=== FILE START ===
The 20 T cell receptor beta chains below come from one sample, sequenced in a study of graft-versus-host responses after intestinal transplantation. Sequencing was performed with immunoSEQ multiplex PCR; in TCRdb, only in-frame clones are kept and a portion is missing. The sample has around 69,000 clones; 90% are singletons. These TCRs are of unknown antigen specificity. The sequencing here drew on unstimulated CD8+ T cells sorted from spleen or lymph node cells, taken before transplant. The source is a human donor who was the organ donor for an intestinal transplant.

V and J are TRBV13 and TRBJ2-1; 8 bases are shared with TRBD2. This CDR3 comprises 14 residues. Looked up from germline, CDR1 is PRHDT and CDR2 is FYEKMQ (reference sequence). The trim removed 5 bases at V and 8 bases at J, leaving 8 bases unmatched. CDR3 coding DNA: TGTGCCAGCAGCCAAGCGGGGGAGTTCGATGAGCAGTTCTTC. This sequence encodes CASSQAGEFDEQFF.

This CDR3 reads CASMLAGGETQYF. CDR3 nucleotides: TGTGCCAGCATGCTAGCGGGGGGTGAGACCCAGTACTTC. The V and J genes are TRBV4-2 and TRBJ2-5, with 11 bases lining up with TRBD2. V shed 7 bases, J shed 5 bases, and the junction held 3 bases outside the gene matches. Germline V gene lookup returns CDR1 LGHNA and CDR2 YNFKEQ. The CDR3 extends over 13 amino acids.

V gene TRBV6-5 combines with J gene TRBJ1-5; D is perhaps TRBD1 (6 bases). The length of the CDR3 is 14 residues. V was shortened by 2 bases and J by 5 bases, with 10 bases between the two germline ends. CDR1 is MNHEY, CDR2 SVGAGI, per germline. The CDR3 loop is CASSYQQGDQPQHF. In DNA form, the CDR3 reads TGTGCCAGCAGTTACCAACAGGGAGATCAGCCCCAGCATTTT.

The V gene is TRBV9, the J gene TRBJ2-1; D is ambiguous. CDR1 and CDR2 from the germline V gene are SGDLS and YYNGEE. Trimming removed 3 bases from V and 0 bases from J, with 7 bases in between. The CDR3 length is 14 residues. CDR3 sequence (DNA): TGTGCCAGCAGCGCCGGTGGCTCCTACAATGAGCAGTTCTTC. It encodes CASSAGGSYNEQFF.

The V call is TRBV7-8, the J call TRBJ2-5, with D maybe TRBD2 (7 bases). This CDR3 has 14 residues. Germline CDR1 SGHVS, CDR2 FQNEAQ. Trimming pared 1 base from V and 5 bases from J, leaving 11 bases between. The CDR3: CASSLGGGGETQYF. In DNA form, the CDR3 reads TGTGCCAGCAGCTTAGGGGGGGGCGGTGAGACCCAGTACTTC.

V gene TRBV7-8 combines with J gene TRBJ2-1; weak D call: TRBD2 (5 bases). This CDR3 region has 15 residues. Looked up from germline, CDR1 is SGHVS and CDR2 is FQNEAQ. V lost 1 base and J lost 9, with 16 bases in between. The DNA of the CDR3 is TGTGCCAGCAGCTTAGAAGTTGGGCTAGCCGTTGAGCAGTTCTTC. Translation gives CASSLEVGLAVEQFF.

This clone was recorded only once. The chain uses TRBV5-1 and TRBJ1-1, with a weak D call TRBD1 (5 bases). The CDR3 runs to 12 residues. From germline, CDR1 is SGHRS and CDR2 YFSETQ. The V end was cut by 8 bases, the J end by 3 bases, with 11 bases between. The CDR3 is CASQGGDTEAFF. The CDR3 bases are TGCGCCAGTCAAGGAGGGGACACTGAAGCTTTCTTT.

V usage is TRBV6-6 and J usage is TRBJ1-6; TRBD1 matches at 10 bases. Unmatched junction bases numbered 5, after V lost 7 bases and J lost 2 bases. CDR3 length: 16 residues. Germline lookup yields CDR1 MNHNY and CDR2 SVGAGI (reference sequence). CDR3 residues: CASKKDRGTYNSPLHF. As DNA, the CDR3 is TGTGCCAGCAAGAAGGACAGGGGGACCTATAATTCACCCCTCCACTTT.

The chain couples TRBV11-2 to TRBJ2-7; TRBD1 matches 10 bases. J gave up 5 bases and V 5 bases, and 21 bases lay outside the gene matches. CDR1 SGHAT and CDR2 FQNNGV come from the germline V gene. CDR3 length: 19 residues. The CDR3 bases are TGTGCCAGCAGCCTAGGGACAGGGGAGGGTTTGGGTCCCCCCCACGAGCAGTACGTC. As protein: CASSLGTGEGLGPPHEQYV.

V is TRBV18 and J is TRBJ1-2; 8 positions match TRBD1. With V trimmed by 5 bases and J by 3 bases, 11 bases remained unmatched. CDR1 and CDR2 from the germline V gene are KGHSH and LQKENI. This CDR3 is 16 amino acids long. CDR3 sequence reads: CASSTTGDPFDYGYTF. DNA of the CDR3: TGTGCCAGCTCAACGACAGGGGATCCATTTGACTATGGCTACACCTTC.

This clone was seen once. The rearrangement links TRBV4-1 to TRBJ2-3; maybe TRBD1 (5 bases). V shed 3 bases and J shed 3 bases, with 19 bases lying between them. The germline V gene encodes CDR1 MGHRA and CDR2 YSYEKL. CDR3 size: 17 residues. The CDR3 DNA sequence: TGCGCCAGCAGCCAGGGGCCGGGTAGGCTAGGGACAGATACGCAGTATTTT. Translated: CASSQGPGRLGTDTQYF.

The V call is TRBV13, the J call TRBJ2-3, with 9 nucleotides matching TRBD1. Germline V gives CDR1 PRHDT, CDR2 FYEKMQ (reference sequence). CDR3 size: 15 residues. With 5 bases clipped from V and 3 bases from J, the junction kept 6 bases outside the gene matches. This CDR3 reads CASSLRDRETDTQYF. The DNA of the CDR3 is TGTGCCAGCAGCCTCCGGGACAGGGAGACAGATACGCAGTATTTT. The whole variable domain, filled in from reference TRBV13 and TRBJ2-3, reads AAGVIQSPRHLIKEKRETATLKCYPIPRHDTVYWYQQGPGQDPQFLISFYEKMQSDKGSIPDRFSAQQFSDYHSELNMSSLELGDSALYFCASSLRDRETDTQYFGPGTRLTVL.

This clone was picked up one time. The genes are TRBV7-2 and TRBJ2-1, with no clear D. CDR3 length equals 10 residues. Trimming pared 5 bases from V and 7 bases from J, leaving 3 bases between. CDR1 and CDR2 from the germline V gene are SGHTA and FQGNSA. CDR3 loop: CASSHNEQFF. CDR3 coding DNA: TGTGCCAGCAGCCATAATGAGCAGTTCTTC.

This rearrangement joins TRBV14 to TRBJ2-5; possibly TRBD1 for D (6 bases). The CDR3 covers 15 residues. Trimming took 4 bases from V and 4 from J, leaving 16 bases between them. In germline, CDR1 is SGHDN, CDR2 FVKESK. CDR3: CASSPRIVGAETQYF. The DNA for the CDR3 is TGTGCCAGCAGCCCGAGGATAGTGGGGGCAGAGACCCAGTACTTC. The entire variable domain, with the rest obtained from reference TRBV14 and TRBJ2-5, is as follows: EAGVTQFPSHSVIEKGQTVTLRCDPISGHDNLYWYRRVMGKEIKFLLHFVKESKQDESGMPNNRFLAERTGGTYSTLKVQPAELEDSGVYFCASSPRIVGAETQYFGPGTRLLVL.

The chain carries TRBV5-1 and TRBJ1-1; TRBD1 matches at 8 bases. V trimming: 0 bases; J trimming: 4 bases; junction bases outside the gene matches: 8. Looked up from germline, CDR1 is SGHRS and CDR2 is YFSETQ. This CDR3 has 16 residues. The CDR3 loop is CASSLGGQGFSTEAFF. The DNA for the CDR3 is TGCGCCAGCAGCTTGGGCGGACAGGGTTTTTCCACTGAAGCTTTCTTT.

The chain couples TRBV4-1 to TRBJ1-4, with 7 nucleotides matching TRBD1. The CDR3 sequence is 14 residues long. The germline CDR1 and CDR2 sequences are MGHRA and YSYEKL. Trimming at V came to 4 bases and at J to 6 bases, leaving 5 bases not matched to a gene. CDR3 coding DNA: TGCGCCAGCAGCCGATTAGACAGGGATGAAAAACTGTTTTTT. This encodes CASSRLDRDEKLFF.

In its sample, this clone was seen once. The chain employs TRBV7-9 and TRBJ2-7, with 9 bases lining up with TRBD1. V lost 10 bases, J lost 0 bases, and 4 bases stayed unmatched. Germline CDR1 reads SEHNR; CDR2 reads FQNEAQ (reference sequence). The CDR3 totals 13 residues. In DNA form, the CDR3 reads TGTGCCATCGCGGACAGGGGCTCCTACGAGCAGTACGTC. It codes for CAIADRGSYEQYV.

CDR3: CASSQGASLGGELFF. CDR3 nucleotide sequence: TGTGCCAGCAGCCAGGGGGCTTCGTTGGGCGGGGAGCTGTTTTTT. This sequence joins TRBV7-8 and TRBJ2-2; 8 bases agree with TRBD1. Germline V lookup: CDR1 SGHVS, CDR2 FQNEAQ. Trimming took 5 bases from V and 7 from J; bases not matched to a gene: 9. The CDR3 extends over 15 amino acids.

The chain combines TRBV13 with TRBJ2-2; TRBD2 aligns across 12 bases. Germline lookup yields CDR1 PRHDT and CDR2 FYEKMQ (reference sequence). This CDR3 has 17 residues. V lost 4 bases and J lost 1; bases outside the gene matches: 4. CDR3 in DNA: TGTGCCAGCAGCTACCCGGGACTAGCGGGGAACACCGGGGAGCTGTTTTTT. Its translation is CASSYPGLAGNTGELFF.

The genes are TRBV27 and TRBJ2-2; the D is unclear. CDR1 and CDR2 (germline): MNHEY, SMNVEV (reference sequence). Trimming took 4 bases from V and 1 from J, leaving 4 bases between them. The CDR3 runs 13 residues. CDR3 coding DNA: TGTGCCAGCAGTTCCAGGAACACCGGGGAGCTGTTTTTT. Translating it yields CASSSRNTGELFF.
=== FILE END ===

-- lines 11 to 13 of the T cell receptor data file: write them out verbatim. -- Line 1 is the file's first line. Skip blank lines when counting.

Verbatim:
V is TRBV18 and J is TRBJ1-2; 8 positions match TRBD1. With V trimmed by 5 bases and J by 3 bases, 11 bases remained unmatched. CDR1 and CDR2 from the germline V gene are KGHSH and LQKENI. This CDR3 is 16 amino acids long. CDR3 sequence reads: CASSTTGDPFDYGYTF. DNA of the CDR3: TGTGCCAGCTCAACGACAGGGGATCCATTTGACTATGGCTACACCTTC.

This clone was seen once. The rearrangement links TRBV4-1 to TRBJ2-3; maybe TRBD1 (5 bases). V shed 3 bases and J shed 3 bases, with 19 bases lying between them. The germline V gene encodes CDR1 MGHRA and CDR2 YSYEKL. CDR3 size: 17 residues. The CDR3 DNA sequence: TGCGCCAGCAGCCAGGGGCCGGGTAGGCTAGGGACAGATACGCAGTATTTT. Translated: CASSQGPGRLGTDTQYF.

The V call is TRBV13, the J call TRBJ2-3, with 9 nucleotides matching TRBD1. Germline V gives CDR1 PRHDT, CDR2 FYEKMQ (reference sequence). CDR3 size: 15 residues. With 5 bases clipped from V and 3 bases from J, the junction kept 6 bases outside the gene matches. This CDR3 reads CASSLRDRETDTQYF. The DNA of the CDR3 is TGTGCCAGCAGCCTCCGGGACAGGGAGACAGATACGCAGTATTTT. The whole variable domain, filled in from reference TRBV13 and TRBJ2-3, reads AAGVIQSPRHLIKEKRETATLKCYPIPRHDTVYWYQQGPGQDPQFLISFYEKMQSDKGSIPDRFSAQQFSDYHSELNMSSLELGDSALYFCASSLRDRETDTQYFGPGTRLTVL.